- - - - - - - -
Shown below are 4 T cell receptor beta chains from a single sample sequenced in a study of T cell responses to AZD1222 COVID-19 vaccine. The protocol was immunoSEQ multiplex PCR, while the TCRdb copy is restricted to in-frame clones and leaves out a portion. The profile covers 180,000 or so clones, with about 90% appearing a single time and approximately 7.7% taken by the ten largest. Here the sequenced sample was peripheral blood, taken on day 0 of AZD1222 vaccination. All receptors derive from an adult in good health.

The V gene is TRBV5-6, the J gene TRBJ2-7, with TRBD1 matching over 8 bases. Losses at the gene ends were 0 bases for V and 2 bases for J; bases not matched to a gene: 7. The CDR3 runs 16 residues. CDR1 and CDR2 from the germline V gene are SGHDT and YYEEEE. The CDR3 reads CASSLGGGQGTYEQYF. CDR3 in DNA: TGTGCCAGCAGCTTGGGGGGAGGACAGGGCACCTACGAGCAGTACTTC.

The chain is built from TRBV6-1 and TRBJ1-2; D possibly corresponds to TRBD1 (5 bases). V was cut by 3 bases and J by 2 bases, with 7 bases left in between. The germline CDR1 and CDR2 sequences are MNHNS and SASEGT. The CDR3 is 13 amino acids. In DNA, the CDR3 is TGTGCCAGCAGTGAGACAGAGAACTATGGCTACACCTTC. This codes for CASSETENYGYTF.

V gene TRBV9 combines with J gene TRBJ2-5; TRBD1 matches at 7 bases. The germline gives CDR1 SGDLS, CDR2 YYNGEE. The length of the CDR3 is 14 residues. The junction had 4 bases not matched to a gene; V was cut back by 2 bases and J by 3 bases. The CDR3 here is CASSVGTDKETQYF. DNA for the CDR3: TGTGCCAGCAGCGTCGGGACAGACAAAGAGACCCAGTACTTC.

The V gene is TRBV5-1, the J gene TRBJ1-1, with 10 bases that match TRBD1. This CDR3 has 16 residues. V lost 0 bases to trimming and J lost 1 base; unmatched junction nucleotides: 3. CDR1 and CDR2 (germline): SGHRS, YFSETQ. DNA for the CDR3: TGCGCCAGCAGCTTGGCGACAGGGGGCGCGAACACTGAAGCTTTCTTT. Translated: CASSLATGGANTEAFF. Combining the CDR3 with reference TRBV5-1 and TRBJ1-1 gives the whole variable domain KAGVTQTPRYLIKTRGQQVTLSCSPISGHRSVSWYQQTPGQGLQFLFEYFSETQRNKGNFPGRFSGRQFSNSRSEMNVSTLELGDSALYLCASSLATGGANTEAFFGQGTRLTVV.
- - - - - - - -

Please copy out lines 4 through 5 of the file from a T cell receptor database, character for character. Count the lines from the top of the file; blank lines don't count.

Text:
V gene TRBV9 combines with J gene TRBJ2-5; TRBD1 matches at 7 bases. The germline gives CDR1 SGDLS, CDR2 YYNGEE. The length of the CDR3 is 14 residues. The junction had 4 bases not matched to a gene; V was cut back by 2 bases and J by 3 bases. The CDR3 here is CASSVGTDKETQYF. DNA for the CDR3: TGTGCCAGCAGCGTCGGGACAGACAAAGAGACCCAGTACTTC.

The V gene is TRBV5-1, the J gene TRBJ1-1, with 10 bases that match TRBD1. This CDR3 has 16 residues. V lost 0 bases to trimming and J lost 1 base; unmatched junction nucleotides: 3. CDR1 and CDR2 (germline): SGHRS, YFSETQ. DNA for the CDR3: TGCGCCAGCAGCTTGGCGACAGGGGGCGCGAACACTGAAGCTTTCTTT. Translated: CASSLATGGANTEAFF. Combining the CDR3 with reference TRBV5-1 and TRBJ1-1 gives the whole variable domain KAGVTQTPRYLIKTRGQQVTLSCSPISGHRSVSWYQQTPGQGLQFLFEYFSETQRNKGNFPGRFSGRQFSNSRSEMNVSTLELGDSALYLCASSLATGGANTEAFFGQGTRLTVV.